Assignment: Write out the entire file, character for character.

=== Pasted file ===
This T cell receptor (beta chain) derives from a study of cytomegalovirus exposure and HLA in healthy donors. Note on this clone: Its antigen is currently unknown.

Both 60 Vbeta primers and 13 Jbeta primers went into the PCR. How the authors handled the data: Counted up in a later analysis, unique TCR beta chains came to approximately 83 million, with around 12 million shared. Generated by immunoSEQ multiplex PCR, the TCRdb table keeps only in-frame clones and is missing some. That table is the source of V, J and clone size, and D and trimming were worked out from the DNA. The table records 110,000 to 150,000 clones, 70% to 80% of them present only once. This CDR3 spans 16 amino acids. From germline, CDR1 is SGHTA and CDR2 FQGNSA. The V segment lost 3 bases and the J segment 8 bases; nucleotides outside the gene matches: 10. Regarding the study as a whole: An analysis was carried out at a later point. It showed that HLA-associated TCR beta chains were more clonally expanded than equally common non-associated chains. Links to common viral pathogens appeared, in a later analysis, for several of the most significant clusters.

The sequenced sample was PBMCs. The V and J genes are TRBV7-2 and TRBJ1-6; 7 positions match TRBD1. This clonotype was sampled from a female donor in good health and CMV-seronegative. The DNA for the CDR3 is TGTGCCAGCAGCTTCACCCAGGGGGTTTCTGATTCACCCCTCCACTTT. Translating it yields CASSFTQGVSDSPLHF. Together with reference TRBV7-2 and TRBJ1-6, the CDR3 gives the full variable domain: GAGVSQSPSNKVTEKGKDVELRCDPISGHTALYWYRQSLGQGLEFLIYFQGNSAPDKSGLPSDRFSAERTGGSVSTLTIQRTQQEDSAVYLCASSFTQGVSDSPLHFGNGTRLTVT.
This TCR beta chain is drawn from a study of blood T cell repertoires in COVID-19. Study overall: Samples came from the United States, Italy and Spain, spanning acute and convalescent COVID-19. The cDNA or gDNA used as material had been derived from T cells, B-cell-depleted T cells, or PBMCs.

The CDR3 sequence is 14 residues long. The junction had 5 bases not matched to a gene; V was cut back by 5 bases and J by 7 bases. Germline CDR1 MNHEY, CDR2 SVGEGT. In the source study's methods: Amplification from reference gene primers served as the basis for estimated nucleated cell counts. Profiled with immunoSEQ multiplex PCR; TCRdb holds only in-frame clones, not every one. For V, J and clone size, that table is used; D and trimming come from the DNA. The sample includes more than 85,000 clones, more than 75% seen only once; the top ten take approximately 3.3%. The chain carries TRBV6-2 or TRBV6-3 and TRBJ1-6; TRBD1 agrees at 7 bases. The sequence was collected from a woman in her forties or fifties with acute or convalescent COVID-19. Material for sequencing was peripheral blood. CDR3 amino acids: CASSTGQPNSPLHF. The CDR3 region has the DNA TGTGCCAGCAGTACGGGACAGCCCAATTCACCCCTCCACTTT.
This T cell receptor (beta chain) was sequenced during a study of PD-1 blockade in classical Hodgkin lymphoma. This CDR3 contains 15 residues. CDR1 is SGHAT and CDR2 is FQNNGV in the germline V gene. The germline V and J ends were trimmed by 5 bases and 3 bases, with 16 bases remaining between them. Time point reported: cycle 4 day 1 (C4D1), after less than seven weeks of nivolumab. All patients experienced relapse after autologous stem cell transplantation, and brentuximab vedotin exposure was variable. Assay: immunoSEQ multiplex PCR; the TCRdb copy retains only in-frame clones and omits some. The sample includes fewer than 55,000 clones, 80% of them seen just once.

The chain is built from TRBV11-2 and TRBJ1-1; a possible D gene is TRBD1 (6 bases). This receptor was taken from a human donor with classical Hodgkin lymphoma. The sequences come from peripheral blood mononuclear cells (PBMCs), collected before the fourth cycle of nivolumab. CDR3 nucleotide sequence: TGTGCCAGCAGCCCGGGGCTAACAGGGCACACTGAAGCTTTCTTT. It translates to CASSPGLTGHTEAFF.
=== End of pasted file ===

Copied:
This T cell receptor (beta chain) derives from a study of cytomegalovirus exposure and HLA in healthy donors. Note on this clone: Its antigen is currently unknown.

Both 60 Vbeta primers and 13 Jbeta primers went into the PCR. How the authors handled the data: Counted up in a later analysis, unique TCR beta chains came to approximately 83 million, with around 12 million shared. Generated by immunoSEQ multiplex PCR, the TCRdb table keeps only in-frame clones and is missing some. That table is the source of V, J and clone size, and D and trimming were worked out from the DNA. The table records 110,000 to 150,000 clones, 70% to 80% of them present only once. This CDR3 spans 16 amino acids. From germline, CDR1 is SGHTA and CDR2 FQGNSA. The V segment lost 3 bases and the J segment 8 bases; nucleotides outside the gene matches: 10. Regarding the study as a whole: An analysis was carried out at a later point. It showed that HLA-associated TCR beta chains were more clonally expanded than equally common non-associated chains. Links to common viral pathogens appeared, in a later analysis, for several of the most significant clusters.

The sequenced sample was PBMCs. The V and J genes are TRBV7-2 and TRBJ1-6; 7 positions match TRBD1. This clonotype was sampled from a female donor in good health and CMV-seronegative. The DNA for the CDR3 is TGTGCCAGCAGCTTCACCCAGGGGGTTTCTGATTCACCCCTCCACTTT. Translating it yields CASSFTQGVSDSPLHF. Together with reference TRBV7-2 and TRBJ1-6, the CDR3 gives the full variable domain: GAGVSQSPSNKVTEKGKDVELRCDPISGHTALYWYRQSLGQGLEFLIYFQGNSAPDKSGLPSDRFSAERTGGSVSTLTIQRTQQEDSAVYLCASSFTQGVSDSPLHFGNGTRLTVT.
This TCR beta chain is drawn from a study of blood T cell repertoires in COVID-19. Study overall: Samples came from the United States, Italy and Spain, spanning acute and convalescent COVID-19. The cDNA or gDNA used as material had been derived from T cells, B-cell-depleted T cells, or PBMCs.

The CDR3 sequence is 14 residues long. The junction had 5 bases not matched to a gene; V was cut back by 5 bases and J by 7 bases. Germline CDR1 MNHEY, CDR2 SVGEGT. In the source study's methods: Amplification from reference gene primers served as the basis for estimated nucleated cell counts. Profiled with immunoSEQ multiplex PCR; TCRdb holds only in-frame clones, not every one. For V, J and clone size, that table is used; D and trimming come from the DNA. The sample includes more than 85,000 clones, more than 75% seen only once; the top ten take approximately 3.3%. The chain carries TRBV6-2 or TRBV6-3 and TRBJ1-6; TRBD1 agrees at 7 bases. The sequence was collected from a woman in her forties or fifties with acute or convalescent COVID-19. Material for sequencing was peripheral blood. CDR3 amino acids: CASSTGQPNSPLHF. The CDR3 region has the DNA TGTGCCAGCAGTACGGGACAGCCCAATTCACCCCTCCACTTT.
This T cell receptor (beta chain) was sequenced during a study of PD-1 blockade in classical Hodgkin lymphoma. This CDR3 contains 15 residues. CDR1 is SGHAT and CDR2 is FQNNGV in the germline V gene. The germline V and J ends were trimmed by 5 bases and 3 bases, with 16 bases remaining between them. Time point reported: cycle 4 day 1 (C4D1), after less than seven weeks of nivolumab. All patients experienced relapse after autologous stem cell transplantation, and brentuximab vedotin exposure was variable. Assay: immunoSEQ multiplex PCR; the TCRdb copy retains only in-frame clones and omits some. The sample includes fewer than 55,000 clones, 80% of them seen just once.

The chain is built from TRBV11-2 and TRBJ1-1; a possible D gene is TRBD1 (6 bases). This receptor was taken from a human donor with classical Hodgkin lymphoma. The sequences come from peripheral blood mononuclear cells (PBMCs), collected before the fourth cycle of nivolumab. CDR3 nucleotide sequence: TGTGCCAGCAGCCCGGGGCTAACAGGGCACACTGAAGCTTTCTTT. It translates to CASSPGLTGHTEAFF.